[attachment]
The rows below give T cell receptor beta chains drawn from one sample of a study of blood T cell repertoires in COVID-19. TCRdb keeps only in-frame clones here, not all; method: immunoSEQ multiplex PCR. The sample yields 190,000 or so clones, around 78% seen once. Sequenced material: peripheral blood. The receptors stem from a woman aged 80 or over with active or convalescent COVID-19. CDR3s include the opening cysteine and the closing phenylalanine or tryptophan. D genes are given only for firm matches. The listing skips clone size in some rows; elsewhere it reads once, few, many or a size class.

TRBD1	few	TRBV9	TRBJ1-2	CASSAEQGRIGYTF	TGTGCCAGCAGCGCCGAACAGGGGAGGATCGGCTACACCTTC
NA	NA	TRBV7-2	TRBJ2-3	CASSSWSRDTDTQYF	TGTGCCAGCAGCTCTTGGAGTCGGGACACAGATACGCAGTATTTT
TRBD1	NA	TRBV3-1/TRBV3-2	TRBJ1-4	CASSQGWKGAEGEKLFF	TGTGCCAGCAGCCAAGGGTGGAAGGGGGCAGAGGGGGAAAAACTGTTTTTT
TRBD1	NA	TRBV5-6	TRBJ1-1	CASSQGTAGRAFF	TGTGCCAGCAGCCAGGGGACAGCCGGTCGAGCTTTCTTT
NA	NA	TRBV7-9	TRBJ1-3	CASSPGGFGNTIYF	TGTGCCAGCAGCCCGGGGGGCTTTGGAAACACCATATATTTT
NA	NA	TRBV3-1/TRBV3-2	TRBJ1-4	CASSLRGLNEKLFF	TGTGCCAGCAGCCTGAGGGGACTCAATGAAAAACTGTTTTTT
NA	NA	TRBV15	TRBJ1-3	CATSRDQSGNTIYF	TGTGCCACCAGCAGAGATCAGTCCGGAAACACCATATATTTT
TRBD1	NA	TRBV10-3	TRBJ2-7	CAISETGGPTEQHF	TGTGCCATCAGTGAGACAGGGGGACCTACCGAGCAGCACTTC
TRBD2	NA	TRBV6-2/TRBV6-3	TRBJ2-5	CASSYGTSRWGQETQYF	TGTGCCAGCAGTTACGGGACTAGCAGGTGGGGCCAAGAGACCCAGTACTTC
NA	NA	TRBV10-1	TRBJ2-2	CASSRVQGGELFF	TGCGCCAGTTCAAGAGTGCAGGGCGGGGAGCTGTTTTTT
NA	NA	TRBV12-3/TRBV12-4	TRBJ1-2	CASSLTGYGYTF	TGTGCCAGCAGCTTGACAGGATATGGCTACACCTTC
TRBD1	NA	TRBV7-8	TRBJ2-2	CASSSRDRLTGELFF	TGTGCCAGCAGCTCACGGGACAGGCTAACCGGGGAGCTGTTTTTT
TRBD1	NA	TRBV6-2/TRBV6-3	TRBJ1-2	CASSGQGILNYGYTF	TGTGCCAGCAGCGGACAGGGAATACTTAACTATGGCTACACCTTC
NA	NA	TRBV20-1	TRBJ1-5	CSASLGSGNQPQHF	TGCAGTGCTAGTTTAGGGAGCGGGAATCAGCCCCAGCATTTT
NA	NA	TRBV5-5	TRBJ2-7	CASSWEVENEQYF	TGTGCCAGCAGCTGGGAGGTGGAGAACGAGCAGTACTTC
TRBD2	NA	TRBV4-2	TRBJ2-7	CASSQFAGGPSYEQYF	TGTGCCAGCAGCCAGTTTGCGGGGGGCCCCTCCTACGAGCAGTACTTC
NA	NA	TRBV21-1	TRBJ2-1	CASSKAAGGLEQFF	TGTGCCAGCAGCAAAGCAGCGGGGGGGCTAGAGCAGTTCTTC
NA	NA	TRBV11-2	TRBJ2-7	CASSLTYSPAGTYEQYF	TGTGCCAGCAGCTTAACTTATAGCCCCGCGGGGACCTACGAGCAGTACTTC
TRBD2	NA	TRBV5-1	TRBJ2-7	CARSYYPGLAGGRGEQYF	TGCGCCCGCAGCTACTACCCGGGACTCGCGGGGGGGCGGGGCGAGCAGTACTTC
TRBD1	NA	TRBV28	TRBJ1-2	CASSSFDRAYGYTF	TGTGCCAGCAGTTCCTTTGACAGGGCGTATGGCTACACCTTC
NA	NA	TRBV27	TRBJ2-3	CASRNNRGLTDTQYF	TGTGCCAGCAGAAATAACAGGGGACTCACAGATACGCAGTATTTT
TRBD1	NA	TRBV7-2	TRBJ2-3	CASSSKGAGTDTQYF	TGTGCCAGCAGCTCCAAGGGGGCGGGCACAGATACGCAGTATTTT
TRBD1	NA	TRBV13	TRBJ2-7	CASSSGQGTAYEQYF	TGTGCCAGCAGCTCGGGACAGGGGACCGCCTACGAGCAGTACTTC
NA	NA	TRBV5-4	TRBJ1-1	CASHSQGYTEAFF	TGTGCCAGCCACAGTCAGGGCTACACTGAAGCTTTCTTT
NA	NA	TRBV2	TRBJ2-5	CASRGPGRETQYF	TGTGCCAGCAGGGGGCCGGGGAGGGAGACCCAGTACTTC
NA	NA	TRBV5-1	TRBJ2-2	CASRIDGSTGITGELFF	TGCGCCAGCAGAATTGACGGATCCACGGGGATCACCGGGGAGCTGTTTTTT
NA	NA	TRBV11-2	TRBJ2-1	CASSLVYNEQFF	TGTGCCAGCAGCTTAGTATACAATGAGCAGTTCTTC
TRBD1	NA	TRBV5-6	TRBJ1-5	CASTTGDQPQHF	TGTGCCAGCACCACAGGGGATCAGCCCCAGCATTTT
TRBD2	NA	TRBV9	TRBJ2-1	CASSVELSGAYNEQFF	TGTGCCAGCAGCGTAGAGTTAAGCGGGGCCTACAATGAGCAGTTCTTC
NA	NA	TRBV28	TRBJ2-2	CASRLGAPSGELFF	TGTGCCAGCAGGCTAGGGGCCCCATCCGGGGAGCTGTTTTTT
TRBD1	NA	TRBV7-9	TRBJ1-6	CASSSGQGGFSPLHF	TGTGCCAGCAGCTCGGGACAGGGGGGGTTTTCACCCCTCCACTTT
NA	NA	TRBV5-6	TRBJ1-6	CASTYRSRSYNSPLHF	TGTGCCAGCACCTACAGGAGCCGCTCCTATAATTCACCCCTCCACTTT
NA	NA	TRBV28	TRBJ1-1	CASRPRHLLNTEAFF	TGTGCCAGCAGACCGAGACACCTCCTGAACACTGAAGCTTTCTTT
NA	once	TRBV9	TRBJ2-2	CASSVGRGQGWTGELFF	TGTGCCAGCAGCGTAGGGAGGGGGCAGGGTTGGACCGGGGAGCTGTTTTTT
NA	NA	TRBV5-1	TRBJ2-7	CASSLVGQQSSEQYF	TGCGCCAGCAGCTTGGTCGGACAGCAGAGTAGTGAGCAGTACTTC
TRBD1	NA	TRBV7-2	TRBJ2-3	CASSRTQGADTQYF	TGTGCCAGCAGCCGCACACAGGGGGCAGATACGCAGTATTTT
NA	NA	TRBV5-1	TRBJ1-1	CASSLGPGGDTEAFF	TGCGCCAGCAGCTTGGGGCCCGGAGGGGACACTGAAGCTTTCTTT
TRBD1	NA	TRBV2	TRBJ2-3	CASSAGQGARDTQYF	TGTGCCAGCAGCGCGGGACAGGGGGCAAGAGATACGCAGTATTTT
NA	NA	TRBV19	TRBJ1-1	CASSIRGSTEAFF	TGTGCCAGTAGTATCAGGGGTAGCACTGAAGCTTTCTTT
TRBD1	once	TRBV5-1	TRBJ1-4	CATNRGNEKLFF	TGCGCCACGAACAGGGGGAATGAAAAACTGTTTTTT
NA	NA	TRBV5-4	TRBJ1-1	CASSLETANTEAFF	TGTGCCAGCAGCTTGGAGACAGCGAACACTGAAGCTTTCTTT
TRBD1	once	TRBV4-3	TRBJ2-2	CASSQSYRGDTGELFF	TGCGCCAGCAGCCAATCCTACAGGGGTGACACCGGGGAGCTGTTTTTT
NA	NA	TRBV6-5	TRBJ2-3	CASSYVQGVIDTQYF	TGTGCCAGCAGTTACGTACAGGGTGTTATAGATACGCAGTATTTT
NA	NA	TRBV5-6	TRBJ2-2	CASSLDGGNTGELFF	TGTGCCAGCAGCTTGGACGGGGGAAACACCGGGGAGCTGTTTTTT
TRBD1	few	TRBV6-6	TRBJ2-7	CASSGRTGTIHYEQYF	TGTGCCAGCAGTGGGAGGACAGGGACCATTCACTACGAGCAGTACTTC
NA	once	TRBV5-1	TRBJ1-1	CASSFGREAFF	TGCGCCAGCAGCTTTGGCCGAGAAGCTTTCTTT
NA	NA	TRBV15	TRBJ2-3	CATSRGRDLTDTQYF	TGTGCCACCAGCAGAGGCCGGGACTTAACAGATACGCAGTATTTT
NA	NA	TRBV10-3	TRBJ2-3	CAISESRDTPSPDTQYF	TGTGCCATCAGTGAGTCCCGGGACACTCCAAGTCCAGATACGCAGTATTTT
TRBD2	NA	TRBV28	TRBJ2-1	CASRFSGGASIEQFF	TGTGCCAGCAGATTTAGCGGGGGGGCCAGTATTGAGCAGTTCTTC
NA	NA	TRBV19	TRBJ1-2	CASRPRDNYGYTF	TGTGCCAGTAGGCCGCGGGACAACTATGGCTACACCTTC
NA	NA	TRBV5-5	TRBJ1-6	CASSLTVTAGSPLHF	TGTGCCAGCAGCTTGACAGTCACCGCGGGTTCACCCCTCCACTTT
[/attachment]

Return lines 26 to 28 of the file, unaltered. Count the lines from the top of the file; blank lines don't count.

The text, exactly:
NA	NA	TRBV2	TRBJ2-5	CASRGPGRETQYF	TGTGCCAGCAGGGGGCCGGGGAGGGAGACCCAGTACTTC
NA	NA	TRBV5-1	TRBJ2-2	CASRIDGSTGITGELFF	TGCGCCAGCAGAATTGACGGATCCACGGGGATCACCGGGGAGCTGTTTTTT
NA	NA	TRBV11-2	TRBJ2-1	CASSLVYNEQFF	TGTGCCAGCAGCTTAGTATACAATGAGCAGTTCTTC